Northern Soul was, and is, a club phenomenon in the UK. In the early days (during the 60s and ’70s) DJs sorted through thousands of US R&B records for neglected or forgotten gems which could be ‘stompers’. To this day there are many R&B songs much better known in the UK than in their US home. The ‘Northern’ part generally relates to venues in English Northern cities, but there were also some great events in Scotland, the North of Britain. Scottish band Texas’ latest greatest hits album contains a new version of Northern Soul classic “Keep On Talking,” a song about the joys of being seduced. Rock and Roll Hall of Famer Spencer Oldham, who wrote the song with Dan Penn, produces.
The tempo of a Northern Soul song is vital. Almost always high and above 100BPM (beats per minute), many found that the optimal for filling the floor was between 120 and 130BPM. Thus, varying the speed on a Northern Soul cover is not always the best route to success. Fortunately, this version is rated 130BPM, exactly the same as the (more celebrated) James Barnett version and Arthur Conley cut.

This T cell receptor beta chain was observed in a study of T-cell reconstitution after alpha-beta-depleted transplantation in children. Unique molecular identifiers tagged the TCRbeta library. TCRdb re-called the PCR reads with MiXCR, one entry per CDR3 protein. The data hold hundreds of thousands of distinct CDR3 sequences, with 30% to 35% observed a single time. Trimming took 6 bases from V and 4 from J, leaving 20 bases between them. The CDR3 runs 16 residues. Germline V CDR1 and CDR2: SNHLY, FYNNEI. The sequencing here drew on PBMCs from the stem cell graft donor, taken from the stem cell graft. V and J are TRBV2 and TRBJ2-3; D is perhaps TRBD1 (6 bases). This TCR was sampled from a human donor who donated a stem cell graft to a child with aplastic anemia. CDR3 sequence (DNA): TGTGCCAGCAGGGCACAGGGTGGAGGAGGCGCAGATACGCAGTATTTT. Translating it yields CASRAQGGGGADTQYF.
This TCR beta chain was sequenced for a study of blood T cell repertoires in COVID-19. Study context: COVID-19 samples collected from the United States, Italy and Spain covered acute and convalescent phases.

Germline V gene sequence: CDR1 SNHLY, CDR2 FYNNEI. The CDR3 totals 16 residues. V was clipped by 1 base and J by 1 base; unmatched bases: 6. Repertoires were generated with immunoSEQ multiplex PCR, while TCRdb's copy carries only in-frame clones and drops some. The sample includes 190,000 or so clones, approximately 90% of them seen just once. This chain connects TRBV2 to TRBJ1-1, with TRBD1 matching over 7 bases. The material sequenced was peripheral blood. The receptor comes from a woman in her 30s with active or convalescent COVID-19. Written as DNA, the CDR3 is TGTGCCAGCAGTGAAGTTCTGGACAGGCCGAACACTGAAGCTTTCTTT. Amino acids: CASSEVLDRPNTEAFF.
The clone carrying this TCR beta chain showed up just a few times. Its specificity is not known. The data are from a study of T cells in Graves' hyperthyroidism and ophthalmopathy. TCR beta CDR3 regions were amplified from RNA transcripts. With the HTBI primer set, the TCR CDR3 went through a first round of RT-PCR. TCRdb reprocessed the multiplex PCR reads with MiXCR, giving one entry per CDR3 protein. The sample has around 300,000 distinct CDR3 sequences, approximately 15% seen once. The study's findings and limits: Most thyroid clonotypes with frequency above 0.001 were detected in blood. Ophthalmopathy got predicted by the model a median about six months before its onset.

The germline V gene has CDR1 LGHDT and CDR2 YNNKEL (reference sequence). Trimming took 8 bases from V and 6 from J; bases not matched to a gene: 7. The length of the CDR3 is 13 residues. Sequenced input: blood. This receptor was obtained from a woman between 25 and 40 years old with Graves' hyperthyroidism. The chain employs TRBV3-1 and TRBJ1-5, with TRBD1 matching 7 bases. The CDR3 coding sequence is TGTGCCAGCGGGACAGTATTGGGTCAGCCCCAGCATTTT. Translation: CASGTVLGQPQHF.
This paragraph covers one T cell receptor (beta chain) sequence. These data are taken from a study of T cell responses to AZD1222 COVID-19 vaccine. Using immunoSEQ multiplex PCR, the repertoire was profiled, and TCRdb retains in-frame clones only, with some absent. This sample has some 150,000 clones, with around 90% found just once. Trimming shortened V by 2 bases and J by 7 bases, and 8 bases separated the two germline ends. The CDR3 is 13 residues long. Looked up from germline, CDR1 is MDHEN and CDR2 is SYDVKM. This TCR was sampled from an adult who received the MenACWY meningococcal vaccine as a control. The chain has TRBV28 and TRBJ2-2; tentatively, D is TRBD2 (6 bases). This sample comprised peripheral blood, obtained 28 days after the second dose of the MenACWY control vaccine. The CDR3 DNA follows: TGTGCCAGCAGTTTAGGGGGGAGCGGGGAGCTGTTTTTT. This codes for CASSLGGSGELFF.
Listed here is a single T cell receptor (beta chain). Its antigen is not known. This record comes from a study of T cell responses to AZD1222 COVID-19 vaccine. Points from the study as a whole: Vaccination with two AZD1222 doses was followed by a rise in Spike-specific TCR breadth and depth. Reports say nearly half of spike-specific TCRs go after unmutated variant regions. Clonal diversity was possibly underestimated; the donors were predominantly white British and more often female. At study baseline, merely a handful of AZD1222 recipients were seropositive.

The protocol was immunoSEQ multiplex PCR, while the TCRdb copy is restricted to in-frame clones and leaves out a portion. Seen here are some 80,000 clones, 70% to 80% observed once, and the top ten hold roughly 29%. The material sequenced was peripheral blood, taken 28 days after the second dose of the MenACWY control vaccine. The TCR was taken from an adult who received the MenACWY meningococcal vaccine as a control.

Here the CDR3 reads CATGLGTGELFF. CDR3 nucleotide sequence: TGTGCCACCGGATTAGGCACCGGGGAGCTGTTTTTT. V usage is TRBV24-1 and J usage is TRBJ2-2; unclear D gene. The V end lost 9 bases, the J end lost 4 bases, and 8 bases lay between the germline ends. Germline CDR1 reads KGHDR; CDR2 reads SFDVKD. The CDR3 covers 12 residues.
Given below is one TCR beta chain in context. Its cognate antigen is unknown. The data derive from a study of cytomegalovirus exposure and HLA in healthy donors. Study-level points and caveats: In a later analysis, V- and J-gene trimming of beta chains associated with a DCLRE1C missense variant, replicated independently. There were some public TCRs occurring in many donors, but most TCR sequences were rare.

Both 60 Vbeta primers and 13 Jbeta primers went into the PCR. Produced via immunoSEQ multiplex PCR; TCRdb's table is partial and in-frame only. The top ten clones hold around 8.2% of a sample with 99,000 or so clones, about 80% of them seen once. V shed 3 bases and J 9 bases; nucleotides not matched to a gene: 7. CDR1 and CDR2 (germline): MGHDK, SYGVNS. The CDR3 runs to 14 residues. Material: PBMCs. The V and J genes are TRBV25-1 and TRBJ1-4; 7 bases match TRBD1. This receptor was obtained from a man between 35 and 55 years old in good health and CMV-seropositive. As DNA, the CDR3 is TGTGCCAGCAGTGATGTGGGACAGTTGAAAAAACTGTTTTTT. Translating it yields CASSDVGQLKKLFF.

Fantastic on the dancefloor as they were, the production values on some of the ’60s records were limited by budget. Here Oldham’s production is warm and generous, accommodating strings and the band’s mix, along with appropriate backing. Sharleen Spiteri, founder (with James McElhone) and frontperson for the band, adds a twang to her velvet contralto. The overall effect is warm and energizing, like a sweaty all-night club, or a Southern summer. The listener is the one that is subject to seduction, once the dancing is over.